Lynch goes straight after Rousey while Charlotte sits back and lets her rivals duke it out before moving to strike Rousey, but she eats a foot to the face, sending her crashing to the outside. Rousey drives Lynch into the barricade before hitting Piper’s Pit on Charlotte onto the floor. She goes for Piper’s Pit on Lynch, but Lynch sends her face first into the ring post.
A throat punch from Lynch to Charlotte puts the SmackDown Live champ down, and Lynch goes for the figure four. Charlotte escapes, and both women are down before Rousey heads back into pick the bones. Lynch and Charlotte team up and try to powerbomb Rousey over the top, but Rousey hangs on and cinches in an armbar on Charlotte. Lynch breaks it up with a dropkick that sends Rousey to the floor, and Charlotte nails Lynch from behind.
Charlotte gets a two-count over Lynch before continuing the assault on the Man. The Queen goes for a moonsault, but Lynch catches her in the Disarm-Her. Rousey breaks it up and tries to get Lynch locked in the armbar, but a knee to the face puts Rousey down. Again, Charlotte is the only one standing.
A double Natural Selection gets two on Lynch and then two on Rousey. Rousey strikes back, talks smack, and gets what looked like a legit knife-edge chop to the face for her troubles. Charlotte gets Rousey into a Boston crab, but Lynch breaks it up with a bulldog to Charlotte before hitting a double-inverted DDT on both. She gets two on Rousey and then two on Charlotte.
Charlotte and Lynch exchange fisticuffs before Charlotte goes to the top rope, only to be met by a Super Exploder from Lynch for two. Now Rousey goes to the top and hits a splash on both her opponents, covering both, but only getting two. As promised, Rousey goes for the double armbar, but Lynch and Charlotte reverse into three straight double powerbombs. Charlotte dumps Lynch outside and goes for the pin on Rousey but gets another two-count. This. Is. Insane.
Lynch plants Charlotte and gets another two-count before dumping her to focus on Rousey. And NOW the crowd comes back to life, considering this is what they wanted in the first place. Disarm-Her on Rousey, and the crowd comes back to louder life. Rousey makes the ropes (with more than a little obvious help from Lynch — a little more time at the performance center, maybe, Ronda). Now Lynch has the Disarm-Her on the top rope, but Charlotte breaks it up before hitting Lynch with Spanish Fly, but it only gets two. Charlotte suplexes Rousey and goes for the pin, but Lynch yanks her off and goes for the Disarm-Her but goes face first into the turnbuckle.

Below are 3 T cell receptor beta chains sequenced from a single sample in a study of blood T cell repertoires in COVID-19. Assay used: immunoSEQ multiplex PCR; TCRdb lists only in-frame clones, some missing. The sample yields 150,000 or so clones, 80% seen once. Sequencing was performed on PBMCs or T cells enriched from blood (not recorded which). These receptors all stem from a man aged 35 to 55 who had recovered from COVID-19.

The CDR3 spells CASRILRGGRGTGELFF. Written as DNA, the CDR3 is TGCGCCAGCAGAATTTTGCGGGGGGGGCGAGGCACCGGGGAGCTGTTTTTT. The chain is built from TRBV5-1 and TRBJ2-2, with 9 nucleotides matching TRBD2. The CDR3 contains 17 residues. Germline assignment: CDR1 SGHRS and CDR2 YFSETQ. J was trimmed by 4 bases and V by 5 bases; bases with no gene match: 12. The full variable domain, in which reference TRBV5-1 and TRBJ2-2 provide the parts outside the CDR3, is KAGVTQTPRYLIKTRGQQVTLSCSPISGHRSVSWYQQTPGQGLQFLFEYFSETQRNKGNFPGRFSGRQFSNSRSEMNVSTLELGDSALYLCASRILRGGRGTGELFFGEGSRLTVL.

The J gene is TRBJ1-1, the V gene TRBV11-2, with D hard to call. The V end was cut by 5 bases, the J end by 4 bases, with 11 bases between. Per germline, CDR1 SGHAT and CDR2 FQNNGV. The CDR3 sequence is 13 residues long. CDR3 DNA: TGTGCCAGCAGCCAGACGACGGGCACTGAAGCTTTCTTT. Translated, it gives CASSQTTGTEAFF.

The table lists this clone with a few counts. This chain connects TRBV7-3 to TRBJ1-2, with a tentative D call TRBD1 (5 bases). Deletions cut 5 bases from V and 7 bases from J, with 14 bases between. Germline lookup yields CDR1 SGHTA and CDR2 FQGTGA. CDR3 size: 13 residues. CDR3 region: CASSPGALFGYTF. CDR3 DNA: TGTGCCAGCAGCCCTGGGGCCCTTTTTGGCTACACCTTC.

Rousey’s leg is starting to look like ground hamburger, and Charlotte takes advantage, slamming it into the ring post before locking in the ring post figure four! Lynch busts Charlotte in the face to break it up, but Charlotte tosses her into the barricade. Back in the ring, Charlotte goes for the figure four, but Rousey reverses to a pinfall attempt for two. Charlotte goes after the figure four again and bridges into the figure eight in the center of the ring, but Lynch comes from out of nowhere to break it up!
All three women are down. Lynch comes to her senses first and pulls out a table and slides it into the ring. She gets it set up, but Charlotte sends her face first into the table before laying her on top of it. Charlotte limps to the top rope, but Lynch catches her on the way up and goes for a powerbomb, but Rousey dumps Charlotte over the top. And Rousey tosses the table (“Tables are for bitches!”) and goes nuts on Lynch. A double spear from Charlotte gets a two count on Lynch and another on Rousey (her reaction? “DANGIT!”).
Charlotte sets the table back up in the corner and slams Rousey’s face into it about 133 times. Lynch gets back into the fray but eats another spear from Charlotte for two. The Queen gets up a head of steam, but Lynch and Rousey toss her through the table. Charlotte falls out of the ring and, again, we’re down to Lynch and Rousey in the ring. They trade punches, and Rousey botches a flying knee before setting up Lynch for Piper’s Pit, but Lynch reverses the pin attempt for the three count. Rousey’s shoulder comes up at the two count, but the referee doesn’t see it, and Becky Lynch WINS IT ALL, and we get a built-in post-Mania program.
That was beyond insane. Ending came a little too out-of-nowhere, but it was the right ending to a WrestleMania that was jam-packed with happy endings.
Winner: Becky Lynch
WWE WrestleMania 35 had a little bit of everything in the 16 matches on the card, and for the most part, WWE delivered. It was truly a show of shows, and a showcase of immortals, and some of these matches set up storylines going into the summer months leading up to SummerSlam. All in all, WrestleMania 35 was a solid show that lived up to the hype and makes tomorrow night’s Monday Night Raw the most must-see TV of the week.
Embedded images courtesy of WWE. Featured image ©Electric Bento